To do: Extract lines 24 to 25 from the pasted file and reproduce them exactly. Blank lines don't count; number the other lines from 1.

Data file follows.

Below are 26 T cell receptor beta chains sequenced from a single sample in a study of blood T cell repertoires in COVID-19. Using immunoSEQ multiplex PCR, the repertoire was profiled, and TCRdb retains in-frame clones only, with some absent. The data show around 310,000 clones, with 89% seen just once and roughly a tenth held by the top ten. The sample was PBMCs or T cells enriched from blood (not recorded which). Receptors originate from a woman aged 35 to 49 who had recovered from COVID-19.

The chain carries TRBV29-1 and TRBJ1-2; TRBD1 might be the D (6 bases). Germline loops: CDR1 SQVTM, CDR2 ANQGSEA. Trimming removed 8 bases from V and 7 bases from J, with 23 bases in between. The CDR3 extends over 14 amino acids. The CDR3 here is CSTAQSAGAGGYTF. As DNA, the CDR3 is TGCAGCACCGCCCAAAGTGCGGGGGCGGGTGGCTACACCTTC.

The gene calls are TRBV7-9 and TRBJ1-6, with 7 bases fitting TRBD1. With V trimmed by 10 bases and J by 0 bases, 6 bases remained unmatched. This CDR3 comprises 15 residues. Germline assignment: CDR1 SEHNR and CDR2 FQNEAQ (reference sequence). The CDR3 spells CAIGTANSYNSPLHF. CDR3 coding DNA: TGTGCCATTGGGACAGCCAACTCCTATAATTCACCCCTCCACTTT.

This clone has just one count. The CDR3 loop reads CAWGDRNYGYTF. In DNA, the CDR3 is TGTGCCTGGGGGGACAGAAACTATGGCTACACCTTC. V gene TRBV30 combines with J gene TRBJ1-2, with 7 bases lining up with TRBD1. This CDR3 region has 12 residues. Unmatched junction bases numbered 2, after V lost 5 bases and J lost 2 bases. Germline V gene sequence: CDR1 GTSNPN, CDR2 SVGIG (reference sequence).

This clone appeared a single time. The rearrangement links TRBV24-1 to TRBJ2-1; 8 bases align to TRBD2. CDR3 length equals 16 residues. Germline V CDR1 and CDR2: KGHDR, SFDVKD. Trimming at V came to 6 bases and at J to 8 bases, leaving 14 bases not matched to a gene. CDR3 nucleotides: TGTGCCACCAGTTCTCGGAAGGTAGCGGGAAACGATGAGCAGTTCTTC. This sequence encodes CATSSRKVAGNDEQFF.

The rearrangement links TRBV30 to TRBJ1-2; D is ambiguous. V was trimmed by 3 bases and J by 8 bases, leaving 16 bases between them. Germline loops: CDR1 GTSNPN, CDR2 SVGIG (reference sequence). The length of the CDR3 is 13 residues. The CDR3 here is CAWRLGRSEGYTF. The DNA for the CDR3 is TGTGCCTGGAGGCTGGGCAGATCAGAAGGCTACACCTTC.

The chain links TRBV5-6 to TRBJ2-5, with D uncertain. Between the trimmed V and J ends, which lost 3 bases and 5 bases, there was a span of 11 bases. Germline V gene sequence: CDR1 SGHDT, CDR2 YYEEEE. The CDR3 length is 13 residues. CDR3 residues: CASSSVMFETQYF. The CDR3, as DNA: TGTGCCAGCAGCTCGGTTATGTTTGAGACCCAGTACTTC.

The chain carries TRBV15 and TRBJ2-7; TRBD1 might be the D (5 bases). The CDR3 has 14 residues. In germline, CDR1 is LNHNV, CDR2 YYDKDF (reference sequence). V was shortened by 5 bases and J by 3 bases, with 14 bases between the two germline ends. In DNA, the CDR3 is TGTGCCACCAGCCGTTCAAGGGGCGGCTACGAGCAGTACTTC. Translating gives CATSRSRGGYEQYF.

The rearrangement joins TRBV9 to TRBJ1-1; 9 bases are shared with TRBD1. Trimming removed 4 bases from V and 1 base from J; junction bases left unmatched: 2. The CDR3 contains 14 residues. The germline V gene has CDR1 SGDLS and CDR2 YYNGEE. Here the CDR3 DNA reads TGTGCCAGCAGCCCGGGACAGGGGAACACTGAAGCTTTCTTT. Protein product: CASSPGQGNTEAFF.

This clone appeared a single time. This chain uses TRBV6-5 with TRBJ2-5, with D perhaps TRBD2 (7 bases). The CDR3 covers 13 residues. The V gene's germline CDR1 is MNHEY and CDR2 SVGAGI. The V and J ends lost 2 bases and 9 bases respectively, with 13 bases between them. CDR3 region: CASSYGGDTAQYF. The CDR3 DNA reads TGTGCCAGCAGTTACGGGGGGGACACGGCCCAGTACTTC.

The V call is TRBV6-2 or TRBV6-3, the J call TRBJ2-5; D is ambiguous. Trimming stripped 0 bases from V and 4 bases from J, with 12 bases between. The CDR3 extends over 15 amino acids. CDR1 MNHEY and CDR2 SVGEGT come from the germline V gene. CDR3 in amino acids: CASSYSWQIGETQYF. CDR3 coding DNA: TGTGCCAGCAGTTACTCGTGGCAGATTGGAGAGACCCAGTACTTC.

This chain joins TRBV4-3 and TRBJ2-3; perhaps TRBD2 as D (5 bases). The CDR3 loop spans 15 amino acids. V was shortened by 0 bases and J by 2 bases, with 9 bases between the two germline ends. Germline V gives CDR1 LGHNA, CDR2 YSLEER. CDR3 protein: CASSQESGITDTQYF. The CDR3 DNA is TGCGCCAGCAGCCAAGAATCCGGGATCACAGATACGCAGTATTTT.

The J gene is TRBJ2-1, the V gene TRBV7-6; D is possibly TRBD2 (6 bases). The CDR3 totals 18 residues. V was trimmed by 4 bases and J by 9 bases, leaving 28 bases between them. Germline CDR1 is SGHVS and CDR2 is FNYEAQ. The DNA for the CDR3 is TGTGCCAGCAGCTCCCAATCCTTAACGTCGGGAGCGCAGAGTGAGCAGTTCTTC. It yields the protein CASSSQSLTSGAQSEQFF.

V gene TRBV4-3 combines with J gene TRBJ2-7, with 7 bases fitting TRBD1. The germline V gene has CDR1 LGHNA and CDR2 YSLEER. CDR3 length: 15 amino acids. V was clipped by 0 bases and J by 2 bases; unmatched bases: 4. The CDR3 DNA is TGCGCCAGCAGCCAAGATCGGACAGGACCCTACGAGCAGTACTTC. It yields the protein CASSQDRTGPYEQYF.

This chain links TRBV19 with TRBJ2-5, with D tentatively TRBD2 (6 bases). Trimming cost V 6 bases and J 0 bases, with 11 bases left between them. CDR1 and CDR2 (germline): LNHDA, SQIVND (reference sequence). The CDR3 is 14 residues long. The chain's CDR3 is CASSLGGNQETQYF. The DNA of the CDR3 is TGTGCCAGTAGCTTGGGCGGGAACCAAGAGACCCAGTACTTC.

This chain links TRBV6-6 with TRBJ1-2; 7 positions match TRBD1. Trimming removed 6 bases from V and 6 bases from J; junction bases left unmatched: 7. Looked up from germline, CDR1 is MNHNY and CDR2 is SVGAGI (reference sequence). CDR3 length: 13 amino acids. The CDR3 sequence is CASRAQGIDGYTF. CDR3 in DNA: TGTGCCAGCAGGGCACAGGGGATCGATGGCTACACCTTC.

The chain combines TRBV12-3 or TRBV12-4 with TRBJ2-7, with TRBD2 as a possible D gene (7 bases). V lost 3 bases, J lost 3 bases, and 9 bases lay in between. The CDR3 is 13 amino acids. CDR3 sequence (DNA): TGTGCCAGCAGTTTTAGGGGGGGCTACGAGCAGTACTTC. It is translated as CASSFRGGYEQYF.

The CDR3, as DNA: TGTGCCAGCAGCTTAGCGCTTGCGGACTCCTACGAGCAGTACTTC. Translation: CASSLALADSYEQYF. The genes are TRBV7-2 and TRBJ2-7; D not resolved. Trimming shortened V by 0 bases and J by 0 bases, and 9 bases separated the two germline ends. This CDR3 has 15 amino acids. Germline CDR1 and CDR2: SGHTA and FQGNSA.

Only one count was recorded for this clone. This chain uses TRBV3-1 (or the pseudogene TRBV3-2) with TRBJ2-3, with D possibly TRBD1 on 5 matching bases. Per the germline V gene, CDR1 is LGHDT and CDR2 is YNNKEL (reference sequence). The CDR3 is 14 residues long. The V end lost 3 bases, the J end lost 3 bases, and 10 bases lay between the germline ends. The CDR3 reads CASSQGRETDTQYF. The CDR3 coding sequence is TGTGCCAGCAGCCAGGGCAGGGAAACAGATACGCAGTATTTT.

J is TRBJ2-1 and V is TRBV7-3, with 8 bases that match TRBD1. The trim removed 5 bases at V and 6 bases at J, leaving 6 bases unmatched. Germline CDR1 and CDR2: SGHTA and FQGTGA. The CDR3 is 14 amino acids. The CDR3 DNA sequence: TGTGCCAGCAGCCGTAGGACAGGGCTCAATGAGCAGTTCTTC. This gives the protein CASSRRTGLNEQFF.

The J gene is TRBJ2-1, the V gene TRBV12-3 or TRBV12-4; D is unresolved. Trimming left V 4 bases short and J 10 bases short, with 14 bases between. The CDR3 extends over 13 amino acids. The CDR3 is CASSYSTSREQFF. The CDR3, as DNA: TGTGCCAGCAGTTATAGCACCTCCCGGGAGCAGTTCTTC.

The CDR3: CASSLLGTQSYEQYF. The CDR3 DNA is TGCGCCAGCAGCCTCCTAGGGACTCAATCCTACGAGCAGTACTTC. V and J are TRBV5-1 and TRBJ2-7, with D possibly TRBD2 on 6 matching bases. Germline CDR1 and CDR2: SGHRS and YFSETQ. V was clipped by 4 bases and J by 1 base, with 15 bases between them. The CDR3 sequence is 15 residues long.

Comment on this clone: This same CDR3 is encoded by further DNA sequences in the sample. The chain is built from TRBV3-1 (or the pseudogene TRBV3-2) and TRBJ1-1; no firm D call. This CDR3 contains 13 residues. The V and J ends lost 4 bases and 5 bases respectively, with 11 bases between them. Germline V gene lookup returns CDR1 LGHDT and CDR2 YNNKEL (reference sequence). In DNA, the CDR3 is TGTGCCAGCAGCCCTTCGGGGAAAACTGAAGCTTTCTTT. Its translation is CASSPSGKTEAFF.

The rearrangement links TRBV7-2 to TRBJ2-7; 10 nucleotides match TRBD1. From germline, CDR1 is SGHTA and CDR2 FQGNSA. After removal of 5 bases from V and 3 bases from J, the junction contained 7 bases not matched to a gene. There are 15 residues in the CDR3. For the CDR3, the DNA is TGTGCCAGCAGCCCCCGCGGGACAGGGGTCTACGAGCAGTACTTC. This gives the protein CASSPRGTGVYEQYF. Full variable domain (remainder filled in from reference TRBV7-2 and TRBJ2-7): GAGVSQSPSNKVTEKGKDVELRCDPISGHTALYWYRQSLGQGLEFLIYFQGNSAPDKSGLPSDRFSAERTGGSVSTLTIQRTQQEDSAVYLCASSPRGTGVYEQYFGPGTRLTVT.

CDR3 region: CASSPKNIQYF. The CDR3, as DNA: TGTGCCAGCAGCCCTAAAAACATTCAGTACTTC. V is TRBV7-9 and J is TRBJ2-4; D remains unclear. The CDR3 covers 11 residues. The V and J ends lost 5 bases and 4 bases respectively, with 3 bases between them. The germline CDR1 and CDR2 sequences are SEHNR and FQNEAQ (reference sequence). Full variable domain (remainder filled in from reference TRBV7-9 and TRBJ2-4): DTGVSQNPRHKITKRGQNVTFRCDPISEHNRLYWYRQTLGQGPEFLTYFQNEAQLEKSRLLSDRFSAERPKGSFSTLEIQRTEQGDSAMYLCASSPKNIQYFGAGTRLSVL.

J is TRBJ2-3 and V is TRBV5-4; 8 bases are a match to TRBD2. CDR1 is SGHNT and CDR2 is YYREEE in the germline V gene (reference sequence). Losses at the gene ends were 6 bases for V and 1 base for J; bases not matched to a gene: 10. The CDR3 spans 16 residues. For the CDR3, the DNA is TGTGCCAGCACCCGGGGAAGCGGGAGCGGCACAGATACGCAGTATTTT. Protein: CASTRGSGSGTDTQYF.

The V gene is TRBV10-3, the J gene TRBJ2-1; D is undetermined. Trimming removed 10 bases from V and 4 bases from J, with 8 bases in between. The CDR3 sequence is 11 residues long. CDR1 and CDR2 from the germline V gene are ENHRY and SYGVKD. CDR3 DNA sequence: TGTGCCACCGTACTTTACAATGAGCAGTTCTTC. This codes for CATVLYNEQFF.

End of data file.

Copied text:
The rearrangement links TRBV7-2 to TRBJ2-7; 10 nucleotides match TRBD1. From germline, CDR1 is SGHTA and CDR2 FQGNSA. After removal of 5 bases from V and 3 bases from J, the junction contained 7 bases not matched to a gene. There are 15 residues in the CDR3. For the CDR3, the DNA is TGTGCCAGCAGCCCCCGCGGGACAGGGGTCTACGAGCAGTACTTC. This gives the protein CASSPRGTGVYEQYF. Full variable domain (remainder filled in from reference TRBV7-2 and TRBJ2-7): GAGVSQSPSNKVTEKGKDVELRCDPISGHTALYWYRQSLGQGLEFLIYFQGNSAPDKSGLPSDRFSAERTGGSVSTLTIQRTQQEDSAVYLCASSPRGTGVYEQYFGPGTRLTVT.

CDR3 region: CASSPKNIQYF. The CDR3, as DNA: TGTGCCAGCAGCCCTAAAAACATTCAGTACTTC. V is TRBV7-9 and J is TRBJ2-4; D remains unclear. The CDR3 covers 11 residues. The V and J ends lost 5 bases and 4 bases respectively, with 3 bases between them. The germline CDR1 and CDR2 sequences are SEHNR and FQNEAQ (reference sequence). Full variable domain (remainder filled in from reference TRBV7-9 and TRBJ2-4): DTGVSQNPRHKITKRGQNVTFRCDPISEHNRLYWYRQTLGQGPEFLTYFQNEAQLEKSRLLSDRFSAERPKGSFSTLEIQRTEQGDSAMYLCASSPKNIQYFGAGTRLSVL.